Dark the Suns - In Darkness Comes Beauty
Firebox Records
Melodic Dark Gothic Metal
10 songs (39'56")
Release year: 2007
Firebox Records
Reviewed by Alex

You can blame it on Sentenced, but there is no denying that recent years brought a preponderance of Finnish bands subscribing to darker shade melodic metal. The reaction borne is largely two-fold. Some claimed dissatisfaction when syrupy melodies began creeping into death metal diluting it with gothic leanings, bringing out makeup and prevalent synths to many a band repertoire. Others, those who can’t generally stomach the more extreme shades of metal, were quite happy with many Finns reaching for the more commercial sound. The beauty, as always, is in the eye of the beholder, and as long as the result is quality I say “who cares”.

Dark the Suns, damn the grammatically uncertain moniker, follow in the footsteps of countrymates Entwine and To/Die/For with a rougher edge to their music coupled with some rookie production. Started by Mikko Ojala as a one-man band, Dark the Suns now has a full line-up which follows its formulaic approach practically 100% throughout ten cuts presented on this full-length debut.

Above mid-tempo (Reflections) or slower songs (A Darkness to Drown In), Dark the Suns visibly delineates their cleaner keyboard-laden distortion-free sections from the ones carried on by semi-muscular but fuzzed out guitar riffs. Those riffs or not, the main melodies are almost inevitably executed by synth lines floating above the fray, just about every song beginning with this melodic portion setting the tone for the rest of the cut. Mikko is singing cleanly, but mostly whispering (Reflections, Drama for Gods) whenever the riff-free part comes in. Most of the time, however, he is in much gruffer mode, at times scraping the complete bottom a la Tomi Koivusaari of the very early day Amorphis (A Darkness to Drown In), especially if the tempo slows down.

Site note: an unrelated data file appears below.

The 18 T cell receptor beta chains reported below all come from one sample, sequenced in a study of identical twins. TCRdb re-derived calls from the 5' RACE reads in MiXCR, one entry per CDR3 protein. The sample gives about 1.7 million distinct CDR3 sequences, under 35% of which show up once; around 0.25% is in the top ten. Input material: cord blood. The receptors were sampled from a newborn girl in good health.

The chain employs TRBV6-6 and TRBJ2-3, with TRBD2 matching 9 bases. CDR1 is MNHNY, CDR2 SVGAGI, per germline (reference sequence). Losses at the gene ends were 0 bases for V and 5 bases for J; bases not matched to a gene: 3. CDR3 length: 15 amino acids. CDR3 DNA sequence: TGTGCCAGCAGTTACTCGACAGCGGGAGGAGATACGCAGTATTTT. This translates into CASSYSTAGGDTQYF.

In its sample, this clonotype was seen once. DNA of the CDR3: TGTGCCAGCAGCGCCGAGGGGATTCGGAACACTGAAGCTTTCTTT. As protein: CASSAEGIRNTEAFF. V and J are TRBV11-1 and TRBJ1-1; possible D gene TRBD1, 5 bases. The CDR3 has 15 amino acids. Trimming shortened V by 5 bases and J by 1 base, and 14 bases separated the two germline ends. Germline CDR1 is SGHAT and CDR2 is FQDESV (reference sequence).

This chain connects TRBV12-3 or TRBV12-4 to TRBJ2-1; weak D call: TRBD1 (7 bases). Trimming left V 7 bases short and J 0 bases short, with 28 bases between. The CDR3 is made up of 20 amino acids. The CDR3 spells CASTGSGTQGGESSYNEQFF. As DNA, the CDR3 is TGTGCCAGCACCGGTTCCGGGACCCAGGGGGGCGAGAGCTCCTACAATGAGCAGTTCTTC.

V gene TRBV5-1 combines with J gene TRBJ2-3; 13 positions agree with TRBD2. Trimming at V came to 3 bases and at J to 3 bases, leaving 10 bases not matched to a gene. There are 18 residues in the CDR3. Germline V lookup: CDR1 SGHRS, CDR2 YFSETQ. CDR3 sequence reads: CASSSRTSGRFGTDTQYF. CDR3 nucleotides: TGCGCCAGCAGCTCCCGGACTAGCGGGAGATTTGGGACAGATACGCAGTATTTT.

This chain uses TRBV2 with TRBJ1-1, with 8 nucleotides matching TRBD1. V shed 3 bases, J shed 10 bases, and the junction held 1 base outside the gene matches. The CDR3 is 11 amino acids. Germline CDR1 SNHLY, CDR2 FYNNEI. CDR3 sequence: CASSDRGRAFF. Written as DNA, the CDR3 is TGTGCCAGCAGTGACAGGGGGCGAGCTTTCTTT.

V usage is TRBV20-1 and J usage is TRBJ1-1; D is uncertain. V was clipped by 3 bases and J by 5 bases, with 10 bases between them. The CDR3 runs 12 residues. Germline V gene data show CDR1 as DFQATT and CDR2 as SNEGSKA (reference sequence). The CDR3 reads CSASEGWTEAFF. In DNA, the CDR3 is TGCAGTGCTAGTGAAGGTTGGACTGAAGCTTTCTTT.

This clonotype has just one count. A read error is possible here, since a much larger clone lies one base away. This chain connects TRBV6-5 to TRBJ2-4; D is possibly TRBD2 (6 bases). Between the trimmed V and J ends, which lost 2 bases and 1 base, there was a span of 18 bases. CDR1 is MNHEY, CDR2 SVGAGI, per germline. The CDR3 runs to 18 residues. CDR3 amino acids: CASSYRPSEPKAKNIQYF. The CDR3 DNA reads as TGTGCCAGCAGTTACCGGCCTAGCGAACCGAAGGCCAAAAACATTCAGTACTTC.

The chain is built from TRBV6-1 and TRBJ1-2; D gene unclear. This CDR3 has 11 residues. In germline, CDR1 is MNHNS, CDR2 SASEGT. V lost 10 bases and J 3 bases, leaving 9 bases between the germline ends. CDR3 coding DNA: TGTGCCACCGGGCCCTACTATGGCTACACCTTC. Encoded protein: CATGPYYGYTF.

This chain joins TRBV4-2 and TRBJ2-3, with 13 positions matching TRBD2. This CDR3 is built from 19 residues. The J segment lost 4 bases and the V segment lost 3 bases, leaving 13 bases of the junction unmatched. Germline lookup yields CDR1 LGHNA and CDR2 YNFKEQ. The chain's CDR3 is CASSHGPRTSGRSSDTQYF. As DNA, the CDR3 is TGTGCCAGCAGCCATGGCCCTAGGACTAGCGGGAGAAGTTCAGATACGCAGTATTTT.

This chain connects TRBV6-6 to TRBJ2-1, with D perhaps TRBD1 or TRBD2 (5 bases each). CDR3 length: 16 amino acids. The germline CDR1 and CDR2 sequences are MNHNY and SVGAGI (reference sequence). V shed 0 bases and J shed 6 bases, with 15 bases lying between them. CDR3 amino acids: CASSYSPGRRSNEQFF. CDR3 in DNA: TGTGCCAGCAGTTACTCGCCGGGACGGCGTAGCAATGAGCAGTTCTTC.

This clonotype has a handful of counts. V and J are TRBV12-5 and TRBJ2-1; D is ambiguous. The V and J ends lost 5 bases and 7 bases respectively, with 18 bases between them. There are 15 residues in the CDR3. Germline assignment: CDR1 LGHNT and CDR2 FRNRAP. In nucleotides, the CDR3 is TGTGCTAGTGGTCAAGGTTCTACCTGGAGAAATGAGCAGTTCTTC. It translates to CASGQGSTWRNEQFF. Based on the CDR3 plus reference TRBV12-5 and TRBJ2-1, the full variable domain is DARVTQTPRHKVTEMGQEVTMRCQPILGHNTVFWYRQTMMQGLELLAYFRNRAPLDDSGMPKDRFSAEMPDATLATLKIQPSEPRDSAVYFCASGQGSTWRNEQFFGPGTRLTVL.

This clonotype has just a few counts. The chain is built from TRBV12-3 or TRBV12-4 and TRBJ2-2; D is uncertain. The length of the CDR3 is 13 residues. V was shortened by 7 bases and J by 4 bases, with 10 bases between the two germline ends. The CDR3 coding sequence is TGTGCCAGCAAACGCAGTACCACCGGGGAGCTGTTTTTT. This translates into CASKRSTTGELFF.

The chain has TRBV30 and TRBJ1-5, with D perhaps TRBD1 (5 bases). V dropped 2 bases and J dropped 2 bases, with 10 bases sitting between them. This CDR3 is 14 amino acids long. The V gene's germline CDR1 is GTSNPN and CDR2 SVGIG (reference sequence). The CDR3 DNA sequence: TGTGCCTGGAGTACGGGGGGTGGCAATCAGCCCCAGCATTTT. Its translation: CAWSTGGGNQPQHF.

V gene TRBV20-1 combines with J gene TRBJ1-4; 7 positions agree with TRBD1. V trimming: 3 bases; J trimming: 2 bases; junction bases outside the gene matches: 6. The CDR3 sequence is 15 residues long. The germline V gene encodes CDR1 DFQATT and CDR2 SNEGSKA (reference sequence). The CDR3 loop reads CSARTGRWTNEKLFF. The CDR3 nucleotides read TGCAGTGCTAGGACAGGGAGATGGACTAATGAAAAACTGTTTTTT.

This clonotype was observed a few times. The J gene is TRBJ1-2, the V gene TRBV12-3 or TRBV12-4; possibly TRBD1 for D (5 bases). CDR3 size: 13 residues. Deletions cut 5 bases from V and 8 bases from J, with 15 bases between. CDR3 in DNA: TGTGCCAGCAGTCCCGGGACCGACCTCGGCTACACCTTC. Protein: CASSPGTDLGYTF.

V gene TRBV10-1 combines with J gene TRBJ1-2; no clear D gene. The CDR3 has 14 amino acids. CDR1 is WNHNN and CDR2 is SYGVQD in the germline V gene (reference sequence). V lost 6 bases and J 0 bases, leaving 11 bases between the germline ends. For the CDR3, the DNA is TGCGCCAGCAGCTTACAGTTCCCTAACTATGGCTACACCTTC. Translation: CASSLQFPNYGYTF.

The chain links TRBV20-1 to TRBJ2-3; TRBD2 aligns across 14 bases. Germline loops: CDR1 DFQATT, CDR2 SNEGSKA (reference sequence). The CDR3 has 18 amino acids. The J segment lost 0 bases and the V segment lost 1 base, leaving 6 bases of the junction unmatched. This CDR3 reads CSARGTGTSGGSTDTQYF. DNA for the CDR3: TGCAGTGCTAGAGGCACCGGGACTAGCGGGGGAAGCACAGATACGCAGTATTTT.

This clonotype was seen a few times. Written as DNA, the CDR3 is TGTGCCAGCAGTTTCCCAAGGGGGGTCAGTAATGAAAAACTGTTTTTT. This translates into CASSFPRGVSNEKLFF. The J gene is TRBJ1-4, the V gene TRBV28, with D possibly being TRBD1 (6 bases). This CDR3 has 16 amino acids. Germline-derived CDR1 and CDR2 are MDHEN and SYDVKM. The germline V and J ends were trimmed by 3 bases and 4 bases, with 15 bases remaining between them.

All of In Darkness Comes Beauty songs flow one into another with little variation between them which can signal both a good and a bad thing. If one of the songs makes an impression on you, it is likely you will dig this dark, but not so sweet, song collection. But if by the time Black Sun ends you still feel indifferent, there is no hope you will ever enjoy the album. Black Sun, actually, along with the next track Alone, seem to be a culmination of the album of sorts, where more forceful riffs come out, the rhythm is rather syncopated, melody penetrating and double bass ending brings out a good guitar solo.

Album’s production is also of dubious nature. While the keyboards/synth manage to hold the fine line between organic and overly electronic, the distortion in guitar riffs and percussion, especially cymbals, makes everything sound as if the band is possessed by static electricity. This buzz, on one hand prevents absorbing all of Dark the Suns melodicism, but if you hated that in the first place, perhaps the less than clean production will suit you better. I am, for one, in favor of cleaning it the next time around. This gothic dark metal tends to sound better clean, as long as you avoid pathetic sugariness Entwine has been slipping into the last album or two. In Darkness Comes Beauty is much more for the devoted fans of the genre than for the widespread audience.

Killing Songs :
Black Sun, Alone
Alex quoted 67 / 100
Other albums by Dark the Suns that we have reviewed:
Dark the Suns - All Ends in Silence reviewed by Boris and quoted 68 / 100
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